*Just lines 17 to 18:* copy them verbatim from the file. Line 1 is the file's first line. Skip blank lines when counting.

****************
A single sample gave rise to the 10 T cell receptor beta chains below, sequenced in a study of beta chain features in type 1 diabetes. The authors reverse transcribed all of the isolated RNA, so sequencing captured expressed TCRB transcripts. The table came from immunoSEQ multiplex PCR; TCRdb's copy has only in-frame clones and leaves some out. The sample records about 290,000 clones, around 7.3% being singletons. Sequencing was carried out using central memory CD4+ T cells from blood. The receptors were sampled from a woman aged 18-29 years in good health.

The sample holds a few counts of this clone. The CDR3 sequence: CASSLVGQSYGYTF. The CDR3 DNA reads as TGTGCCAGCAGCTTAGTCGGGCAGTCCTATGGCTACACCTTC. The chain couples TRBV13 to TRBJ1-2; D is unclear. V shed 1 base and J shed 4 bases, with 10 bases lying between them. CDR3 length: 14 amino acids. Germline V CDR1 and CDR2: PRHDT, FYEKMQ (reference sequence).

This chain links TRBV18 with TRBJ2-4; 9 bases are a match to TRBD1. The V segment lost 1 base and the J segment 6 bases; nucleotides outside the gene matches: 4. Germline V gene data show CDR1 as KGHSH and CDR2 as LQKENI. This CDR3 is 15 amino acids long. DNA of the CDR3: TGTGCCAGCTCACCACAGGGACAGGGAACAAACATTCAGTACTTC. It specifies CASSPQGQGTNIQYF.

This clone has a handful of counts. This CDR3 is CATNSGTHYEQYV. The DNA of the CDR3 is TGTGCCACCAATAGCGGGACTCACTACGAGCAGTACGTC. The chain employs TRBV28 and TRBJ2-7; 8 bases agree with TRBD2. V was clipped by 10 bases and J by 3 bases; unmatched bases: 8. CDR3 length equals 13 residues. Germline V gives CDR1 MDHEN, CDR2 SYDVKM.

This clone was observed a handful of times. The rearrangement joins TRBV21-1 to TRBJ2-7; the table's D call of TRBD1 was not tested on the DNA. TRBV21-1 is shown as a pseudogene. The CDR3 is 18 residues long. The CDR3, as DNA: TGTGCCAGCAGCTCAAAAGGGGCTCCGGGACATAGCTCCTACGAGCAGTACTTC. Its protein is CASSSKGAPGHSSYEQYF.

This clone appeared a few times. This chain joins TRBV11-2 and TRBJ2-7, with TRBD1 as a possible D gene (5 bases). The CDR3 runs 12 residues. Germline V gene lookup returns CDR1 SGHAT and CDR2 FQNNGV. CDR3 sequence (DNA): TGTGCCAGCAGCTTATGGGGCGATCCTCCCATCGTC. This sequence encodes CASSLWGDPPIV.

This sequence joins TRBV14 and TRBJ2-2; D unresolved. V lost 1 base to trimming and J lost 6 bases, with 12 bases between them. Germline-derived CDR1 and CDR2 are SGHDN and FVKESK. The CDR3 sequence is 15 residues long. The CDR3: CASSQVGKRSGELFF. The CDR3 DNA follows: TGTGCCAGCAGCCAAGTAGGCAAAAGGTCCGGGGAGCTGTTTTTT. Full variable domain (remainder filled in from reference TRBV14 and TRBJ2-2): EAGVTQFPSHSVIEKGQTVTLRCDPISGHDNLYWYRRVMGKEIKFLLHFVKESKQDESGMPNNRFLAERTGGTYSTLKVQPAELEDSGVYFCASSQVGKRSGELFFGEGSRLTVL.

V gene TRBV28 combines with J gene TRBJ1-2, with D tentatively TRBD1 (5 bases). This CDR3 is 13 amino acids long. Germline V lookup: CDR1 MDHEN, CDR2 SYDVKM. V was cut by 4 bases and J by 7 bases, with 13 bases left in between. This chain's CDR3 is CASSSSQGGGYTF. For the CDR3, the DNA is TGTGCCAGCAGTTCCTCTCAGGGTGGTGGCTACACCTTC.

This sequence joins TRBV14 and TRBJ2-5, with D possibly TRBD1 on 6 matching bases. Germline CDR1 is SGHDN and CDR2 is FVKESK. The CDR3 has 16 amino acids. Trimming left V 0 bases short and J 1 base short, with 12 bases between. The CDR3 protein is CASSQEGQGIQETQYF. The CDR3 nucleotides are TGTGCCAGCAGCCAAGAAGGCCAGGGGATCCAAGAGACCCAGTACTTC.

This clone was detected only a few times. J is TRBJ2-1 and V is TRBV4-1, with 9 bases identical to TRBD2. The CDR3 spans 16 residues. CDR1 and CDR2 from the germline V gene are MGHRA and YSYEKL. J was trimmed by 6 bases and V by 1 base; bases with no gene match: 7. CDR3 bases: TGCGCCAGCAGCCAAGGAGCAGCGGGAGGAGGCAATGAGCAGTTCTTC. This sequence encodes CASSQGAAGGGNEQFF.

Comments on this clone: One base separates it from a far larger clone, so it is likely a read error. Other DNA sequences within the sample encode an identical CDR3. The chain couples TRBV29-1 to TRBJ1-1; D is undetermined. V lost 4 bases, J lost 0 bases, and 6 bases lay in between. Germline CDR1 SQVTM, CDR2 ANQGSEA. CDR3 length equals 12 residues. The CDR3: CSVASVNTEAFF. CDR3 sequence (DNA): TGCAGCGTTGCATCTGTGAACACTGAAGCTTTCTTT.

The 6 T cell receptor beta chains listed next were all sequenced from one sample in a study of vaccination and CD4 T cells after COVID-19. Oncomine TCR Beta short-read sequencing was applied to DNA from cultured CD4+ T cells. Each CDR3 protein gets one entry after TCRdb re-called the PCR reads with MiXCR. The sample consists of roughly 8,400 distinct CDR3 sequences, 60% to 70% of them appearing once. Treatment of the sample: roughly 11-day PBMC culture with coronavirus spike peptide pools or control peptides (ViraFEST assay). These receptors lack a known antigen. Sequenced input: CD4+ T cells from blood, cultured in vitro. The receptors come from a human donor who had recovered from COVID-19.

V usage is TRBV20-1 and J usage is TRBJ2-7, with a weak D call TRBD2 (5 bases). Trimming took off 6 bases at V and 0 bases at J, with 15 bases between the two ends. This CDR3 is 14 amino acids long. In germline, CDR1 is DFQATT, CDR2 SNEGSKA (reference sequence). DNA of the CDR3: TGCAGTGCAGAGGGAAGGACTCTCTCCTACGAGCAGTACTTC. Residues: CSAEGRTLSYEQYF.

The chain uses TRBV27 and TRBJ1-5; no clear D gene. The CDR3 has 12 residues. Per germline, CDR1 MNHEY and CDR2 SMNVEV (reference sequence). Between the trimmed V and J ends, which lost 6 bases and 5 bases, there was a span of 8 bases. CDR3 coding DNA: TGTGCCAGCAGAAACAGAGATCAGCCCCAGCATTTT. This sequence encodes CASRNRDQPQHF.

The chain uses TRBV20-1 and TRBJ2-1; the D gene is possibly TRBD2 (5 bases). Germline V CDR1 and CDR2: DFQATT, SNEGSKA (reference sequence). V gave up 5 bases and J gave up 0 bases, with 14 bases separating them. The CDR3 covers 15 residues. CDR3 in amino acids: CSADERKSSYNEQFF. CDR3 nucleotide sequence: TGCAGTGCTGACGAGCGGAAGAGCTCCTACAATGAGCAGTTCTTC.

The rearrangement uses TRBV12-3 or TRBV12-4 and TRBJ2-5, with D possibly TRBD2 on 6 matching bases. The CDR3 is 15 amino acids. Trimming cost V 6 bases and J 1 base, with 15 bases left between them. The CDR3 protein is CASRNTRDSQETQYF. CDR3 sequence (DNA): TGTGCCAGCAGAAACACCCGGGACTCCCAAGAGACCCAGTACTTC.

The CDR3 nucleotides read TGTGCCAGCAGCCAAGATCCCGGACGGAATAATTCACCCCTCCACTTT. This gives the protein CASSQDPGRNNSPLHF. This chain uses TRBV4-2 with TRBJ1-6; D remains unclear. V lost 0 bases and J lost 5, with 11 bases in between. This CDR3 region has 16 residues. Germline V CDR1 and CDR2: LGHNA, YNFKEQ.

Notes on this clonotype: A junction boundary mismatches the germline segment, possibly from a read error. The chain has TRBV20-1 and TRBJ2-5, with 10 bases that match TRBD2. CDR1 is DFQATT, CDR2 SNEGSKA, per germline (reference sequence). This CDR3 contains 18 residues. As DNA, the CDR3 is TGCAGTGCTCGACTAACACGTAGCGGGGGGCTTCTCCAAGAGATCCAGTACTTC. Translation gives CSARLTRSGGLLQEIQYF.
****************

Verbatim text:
The CDR3 nucleotides read TGTGCCAGCAGCCAAGATCCCGGACGGAATAATTCACCCCTCCACTTT. This gives the protein CASSQDPGRNNSPLHF. This chain uses TRBV4-2 with TRBJ1-6; D remains unclear. V lost 0 bases and J lost 5, with 11 bases in between. This CDR3 region has 16 residues. Germline V CDR1 and CDR2: LGHNA, YNFKEQ.

Notes on this clonotype: A junction boundary mismatches the germline segment, possibly from a read error. The chain has TRBV20-1 and TRBJ2-5, with 10 bases that match TRBD2. CDR1 is DFQATT, CDR2 SNEGSKA, per germline (reference sequence). This CDR3 contains 18 residues. As DNA, the CDR3 is TGCAGTGCTCGACTAACACGTAGCGGGGGGCTTCTCCAAGAGATCCAGTACTTC. Translation gives CSARLTRSGGLLQEIQYF.